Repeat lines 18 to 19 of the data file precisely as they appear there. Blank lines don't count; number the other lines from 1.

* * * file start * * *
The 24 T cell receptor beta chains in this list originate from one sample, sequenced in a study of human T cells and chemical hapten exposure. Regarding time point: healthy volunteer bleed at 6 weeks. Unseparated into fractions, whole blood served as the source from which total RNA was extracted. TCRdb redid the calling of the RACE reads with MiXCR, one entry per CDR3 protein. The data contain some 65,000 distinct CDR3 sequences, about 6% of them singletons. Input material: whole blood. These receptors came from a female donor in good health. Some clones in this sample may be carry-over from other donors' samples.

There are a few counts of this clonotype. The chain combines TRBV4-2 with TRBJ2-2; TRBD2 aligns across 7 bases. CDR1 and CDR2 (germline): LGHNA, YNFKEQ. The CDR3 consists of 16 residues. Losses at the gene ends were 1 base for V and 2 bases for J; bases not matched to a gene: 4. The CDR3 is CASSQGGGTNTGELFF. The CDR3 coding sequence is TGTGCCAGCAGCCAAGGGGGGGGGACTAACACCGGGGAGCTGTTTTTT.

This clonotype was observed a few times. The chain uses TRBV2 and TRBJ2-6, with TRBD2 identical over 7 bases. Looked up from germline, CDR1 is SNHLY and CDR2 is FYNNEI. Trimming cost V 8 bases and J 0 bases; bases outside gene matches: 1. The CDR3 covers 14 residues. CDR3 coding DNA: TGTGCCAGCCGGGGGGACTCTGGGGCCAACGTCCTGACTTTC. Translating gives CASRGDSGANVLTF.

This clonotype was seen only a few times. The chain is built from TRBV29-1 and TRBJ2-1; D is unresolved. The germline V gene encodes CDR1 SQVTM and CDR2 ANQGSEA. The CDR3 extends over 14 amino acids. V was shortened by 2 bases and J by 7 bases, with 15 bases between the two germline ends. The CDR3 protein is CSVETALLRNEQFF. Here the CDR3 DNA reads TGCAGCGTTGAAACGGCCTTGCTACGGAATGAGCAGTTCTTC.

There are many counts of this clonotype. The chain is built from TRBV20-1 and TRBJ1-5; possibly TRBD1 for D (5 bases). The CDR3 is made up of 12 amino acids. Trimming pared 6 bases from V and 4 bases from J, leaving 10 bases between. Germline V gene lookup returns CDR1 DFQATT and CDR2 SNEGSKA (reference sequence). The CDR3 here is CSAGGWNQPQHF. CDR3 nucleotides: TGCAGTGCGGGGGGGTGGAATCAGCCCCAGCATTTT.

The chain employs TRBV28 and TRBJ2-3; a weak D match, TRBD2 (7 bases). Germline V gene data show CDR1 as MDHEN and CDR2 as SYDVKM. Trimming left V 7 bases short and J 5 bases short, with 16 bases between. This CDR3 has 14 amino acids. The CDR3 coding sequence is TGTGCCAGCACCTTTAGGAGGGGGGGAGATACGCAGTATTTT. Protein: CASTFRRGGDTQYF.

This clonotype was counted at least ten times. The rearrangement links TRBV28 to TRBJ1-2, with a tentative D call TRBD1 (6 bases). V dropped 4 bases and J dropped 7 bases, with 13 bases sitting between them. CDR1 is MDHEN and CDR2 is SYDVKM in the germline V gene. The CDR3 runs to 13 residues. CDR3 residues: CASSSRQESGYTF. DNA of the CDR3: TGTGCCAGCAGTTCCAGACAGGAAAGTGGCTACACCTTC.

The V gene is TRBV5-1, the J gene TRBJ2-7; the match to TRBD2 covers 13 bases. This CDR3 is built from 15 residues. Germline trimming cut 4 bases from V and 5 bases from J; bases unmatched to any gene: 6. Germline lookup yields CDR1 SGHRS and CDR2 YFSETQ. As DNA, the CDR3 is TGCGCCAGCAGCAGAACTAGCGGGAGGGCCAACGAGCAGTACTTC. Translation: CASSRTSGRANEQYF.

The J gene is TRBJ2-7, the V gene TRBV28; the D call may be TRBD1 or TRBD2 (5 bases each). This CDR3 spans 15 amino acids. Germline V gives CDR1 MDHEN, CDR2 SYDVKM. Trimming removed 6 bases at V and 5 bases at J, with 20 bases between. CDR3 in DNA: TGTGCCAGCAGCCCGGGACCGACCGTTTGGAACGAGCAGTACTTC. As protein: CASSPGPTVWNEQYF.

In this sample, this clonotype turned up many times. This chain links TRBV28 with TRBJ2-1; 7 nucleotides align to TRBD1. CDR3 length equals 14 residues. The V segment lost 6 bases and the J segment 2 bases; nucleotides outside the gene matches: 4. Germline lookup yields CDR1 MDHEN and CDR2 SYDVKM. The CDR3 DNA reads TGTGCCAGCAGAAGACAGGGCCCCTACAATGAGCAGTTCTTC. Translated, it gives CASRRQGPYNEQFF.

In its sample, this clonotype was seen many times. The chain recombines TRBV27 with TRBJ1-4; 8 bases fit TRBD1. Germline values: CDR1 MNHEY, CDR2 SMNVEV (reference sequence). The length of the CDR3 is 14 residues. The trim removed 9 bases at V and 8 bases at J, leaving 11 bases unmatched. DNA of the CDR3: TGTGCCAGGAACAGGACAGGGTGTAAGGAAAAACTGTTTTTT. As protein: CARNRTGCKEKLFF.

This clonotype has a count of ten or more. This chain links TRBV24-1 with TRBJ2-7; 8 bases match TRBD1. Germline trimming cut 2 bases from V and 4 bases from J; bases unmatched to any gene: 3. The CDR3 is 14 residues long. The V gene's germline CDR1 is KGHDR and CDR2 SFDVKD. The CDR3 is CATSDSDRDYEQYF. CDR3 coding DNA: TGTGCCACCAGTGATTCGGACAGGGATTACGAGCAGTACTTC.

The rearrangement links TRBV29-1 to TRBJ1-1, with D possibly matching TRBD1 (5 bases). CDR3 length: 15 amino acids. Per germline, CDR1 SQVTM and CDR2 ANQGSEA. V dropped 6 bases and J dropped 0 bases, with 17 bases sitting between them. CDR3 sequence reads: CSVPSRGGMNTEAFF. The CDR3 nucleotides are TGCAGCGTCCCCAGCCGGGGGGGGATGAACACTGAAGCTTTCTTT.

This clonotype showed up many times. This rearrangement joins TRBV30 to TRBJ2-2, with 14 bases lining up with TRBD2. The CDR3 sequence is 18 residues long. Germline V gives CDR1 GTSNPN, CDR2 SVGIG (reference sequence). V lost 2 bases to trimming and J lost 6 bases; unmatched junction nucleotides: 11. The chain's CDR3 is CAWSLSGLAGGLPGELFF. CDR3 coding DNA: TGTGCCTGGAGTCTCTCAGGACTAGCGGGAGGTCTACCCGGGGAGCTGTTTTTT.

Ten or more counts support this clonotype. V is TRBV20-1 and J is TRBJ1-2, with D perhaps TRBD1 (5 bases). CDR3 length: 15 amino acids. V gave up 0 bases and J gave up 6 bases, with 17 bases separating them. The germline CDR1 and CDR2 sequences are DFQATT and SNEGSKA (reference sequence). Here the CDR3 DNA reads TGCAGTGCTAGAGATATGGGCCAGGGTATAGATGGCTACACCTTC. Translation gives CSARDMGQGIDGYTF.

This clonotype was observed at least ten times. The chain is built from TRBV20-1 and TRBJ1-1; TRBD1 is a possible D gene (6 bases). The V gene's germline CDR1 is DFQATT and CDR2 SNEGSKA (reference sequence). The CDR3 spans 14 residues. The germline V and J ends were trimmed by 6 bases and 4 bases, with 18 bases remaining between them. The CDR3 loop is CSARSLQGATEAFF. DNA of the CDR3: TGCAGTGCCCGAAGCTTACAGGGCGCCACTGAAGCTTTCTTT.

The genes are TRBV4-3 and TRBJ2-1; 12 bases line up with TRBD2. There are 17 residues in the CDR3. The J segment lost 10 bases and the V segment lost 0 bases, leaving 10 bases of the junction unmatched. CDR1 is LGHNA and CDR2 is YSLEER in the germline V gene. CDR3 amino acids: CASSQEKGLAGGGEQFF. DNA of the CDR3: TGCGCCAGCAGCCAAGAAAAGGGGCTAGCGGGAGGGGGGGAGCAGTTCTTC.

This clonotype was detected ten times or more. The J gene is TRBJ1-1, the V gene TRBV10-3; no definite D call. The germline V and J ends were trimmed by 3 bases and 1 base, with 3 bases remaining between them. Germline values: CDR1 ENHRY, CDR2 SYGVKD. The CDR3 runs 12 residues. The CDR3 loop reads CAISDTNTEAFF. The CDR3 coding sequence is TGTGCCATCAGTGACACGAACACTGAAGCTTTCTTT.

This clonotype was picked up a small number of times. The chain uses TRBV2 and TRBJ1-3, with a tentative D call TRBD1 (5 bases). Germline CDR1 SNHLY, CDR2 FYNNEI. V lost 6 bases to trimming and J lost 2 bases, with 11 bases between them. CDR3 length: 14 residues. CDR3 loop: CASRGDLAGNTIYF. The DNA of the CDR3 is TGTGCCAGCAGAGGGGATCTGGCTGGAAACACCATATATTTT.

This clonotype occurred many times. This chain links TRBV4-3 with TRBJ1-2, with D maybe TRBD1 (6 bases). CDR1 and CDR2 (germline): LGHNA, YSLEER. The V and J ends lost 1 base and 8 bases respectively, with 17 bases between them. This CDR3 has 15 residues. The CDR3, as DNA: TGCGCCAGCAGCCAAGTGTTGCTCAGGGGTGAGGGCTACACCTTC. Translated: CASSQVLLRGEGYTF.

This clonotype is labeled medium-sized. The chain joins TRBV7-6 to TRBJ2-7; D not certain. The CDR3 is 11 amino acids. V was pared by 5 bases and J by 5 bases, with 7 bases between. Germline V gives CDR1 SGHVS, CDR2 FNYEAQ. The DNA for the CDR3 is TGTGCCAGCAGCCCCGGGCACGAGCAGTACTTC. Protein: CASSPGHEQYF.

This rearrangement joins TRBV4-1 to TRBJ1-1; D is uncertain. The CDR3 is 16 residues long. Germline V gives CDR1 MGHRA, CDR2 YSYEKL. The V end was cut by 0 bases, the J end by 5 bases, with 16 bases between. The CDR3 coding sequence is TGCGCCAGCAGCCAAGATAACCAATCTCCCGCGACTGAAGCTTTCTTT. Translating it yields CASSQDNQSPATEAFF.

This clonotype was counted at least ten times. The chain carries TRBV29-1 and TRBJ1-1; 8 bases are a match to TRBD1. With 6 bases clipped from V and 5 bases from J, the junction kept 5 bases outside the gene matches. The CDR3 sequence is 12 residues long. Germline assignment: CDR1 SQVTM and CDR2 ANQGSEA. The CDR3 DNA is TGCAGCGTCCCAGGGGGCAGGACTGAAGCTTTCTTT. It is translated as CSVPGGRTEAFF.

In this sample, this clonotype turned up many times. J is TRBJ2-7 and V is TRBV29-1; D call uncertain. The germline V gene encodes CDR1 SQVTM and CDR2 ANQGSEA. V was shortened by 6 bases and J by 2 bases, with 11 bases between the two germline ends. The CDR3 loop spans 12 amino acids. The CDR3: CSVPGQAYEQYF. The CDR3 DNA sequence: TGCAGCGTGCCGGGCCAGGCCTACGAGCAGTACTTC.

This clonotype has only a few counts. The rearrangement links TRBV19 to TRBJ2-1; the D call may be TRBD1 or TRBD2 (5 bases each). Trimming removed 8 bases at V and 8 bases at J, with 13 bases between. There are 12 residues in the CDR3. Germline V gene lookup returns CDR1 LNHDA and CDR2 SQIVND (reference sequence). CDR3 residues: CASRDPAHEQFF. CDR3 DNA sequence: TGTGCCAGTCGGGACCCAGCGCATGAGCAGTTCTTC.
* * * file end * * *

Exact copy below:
This clonotype was detected ten times or more. The J gene is TRBJ1-1, the V gene TRBV10-3; no definite D call. The germline V and J ends were trimmed by 3 bases and 1 base, with 3 bases remaining between them. Germline values: CDR1 ENHRY, CDR2 SYGVKD. The CDR3 runs 12 residues. The CDR3 loop reads CAISDTNTEAFF. The CDR3 coding sequence is TGTGCCATCAGTGACACGAACACTGAAGCTTTCTTT.

This clonotype was picked up a small number of times. The chain uses TRBV2 and TRBJ1-3, with a tentative D call TRBD1 (5 bases). Germline CDR1 SNHLY, CDR2 FYNNEI. V lost 6 bases to trimming and J lost 2 bases, with 11 bases between them. CDR3 length: 14 residues. CDR3 loop: CASRGDLAGNTIYF. The DNA of the CDR3 is TGTGCCAGCAGAGGGGATCTGGCTGGAAACACCATATATTTT.